Edmund is a boy whose favorite story of Chanticleer, a rooster whose singing makes the sun rise every morning until the Grand Duke of Owls, whose kind despises the bright sun, makes him ... See full summary »
Stanley is a kindhearted, popular troll who can create flowers with a mere touch. When Gnorga, the mean-spirited Queen of the Kingdom of Trolls discovers Stanley's secret, she banishes him ... See full summary »
Charles Nelson Reilly
When a casino owning dog named Charlie is murdered by his rival Carface, he finds himself in Heaven basically by default since all dogs go to heaven. However, since he wants to get back at his killer, he cons his way back to the living with the warning that doing that damns him to Hell. Once back, he teams with his old partner, Itchy to prep his retaliation. He also stumbles on to an orphan girl who can talk to the animals, thus allowing him to get the inside info on the races to ensure his wins to finance his plans. However, all the while, he is still haunted by nightmares on what's waiting for him on the other side unless he can prove that he is worthy of Heaven again. Written by
Kenneth Chisholm <firstname.lastname@example.org>
The book on Charlie's life reads Charlie B. Barkin September 13, 1937 mostly German Shepard but also part collie, part great Dane and part retriever in short a bit of a mutt. the rest is difficult to make out but may mention how he doesn't have much goodness or loyalty, tends to be on the greedy side, but a small section does mention strong love. This possibly foreshadows his change from bad to good. See more »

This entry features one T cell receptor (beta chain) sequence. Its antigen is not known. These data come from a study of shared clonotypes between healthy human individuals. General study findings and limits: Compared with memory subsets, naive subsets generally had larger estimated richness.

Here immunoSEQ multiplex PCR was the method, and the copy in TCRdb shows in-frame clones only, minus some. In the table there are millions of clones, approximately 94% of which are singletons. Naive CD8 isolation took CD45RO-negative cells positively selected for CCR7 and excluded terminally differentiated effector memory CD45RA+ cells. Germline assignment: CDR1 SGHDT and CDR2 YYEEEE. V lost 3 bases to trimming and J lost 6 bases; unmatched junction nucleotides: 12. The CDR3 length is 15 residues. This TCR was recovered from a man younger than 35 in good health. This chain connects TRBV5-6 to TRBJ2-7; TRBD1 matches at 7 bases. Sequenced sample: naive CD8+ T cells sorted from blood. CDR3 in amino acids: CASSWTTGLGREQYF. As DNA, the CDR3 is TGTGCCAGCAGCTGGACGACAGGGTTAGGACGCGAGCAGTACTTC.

When Charlie is in dog heaven he is getting his hand stamped for the life book. The pages are different in two shots. See more »
The credits, featuring a choral symphony, are interrupted by Charlie, who complains that just because "we're all dead doesn't mean the music has to be." The heavenly whippet (Melba Moore, a gospel singer) agrees, and a rollicking gospel rendition begins. A scene featuring Carface and the heavenly whippet shows Carface stealing his own watch as Charlie did, with the whippet chasing him. Charlie appears, and coyly says, "He'll be back", and winks at the camera. See more »
Bluth's most haunting, unusual, and powerfully poignant film.
I loved this film when I was little. Today at 17 it is one of my all time favorite animated films. Beautiful animation and appealing characters are just two of the things to like about this film. Although many people might not enjoy some of the songs, most of them are well-done and go along with the story. It focuses on Charlie, a roguish handsome German Shepard who may seem unlikable to some at first... but eventually will win you over.
Not a kiddie film by any means. Often very dark and frightening at times. A treat for Don Bluth fans and animation buffs. But do keep a tissue in handy. ADGTH never fails to make me cry and will do the same for those who are movie sensitive. Arguably one of the greatest non-Disney animated films of all time. Along with Watership Down and My Neighbor Totoro.
BOTTOM LINE: A heavenly masterpiece.
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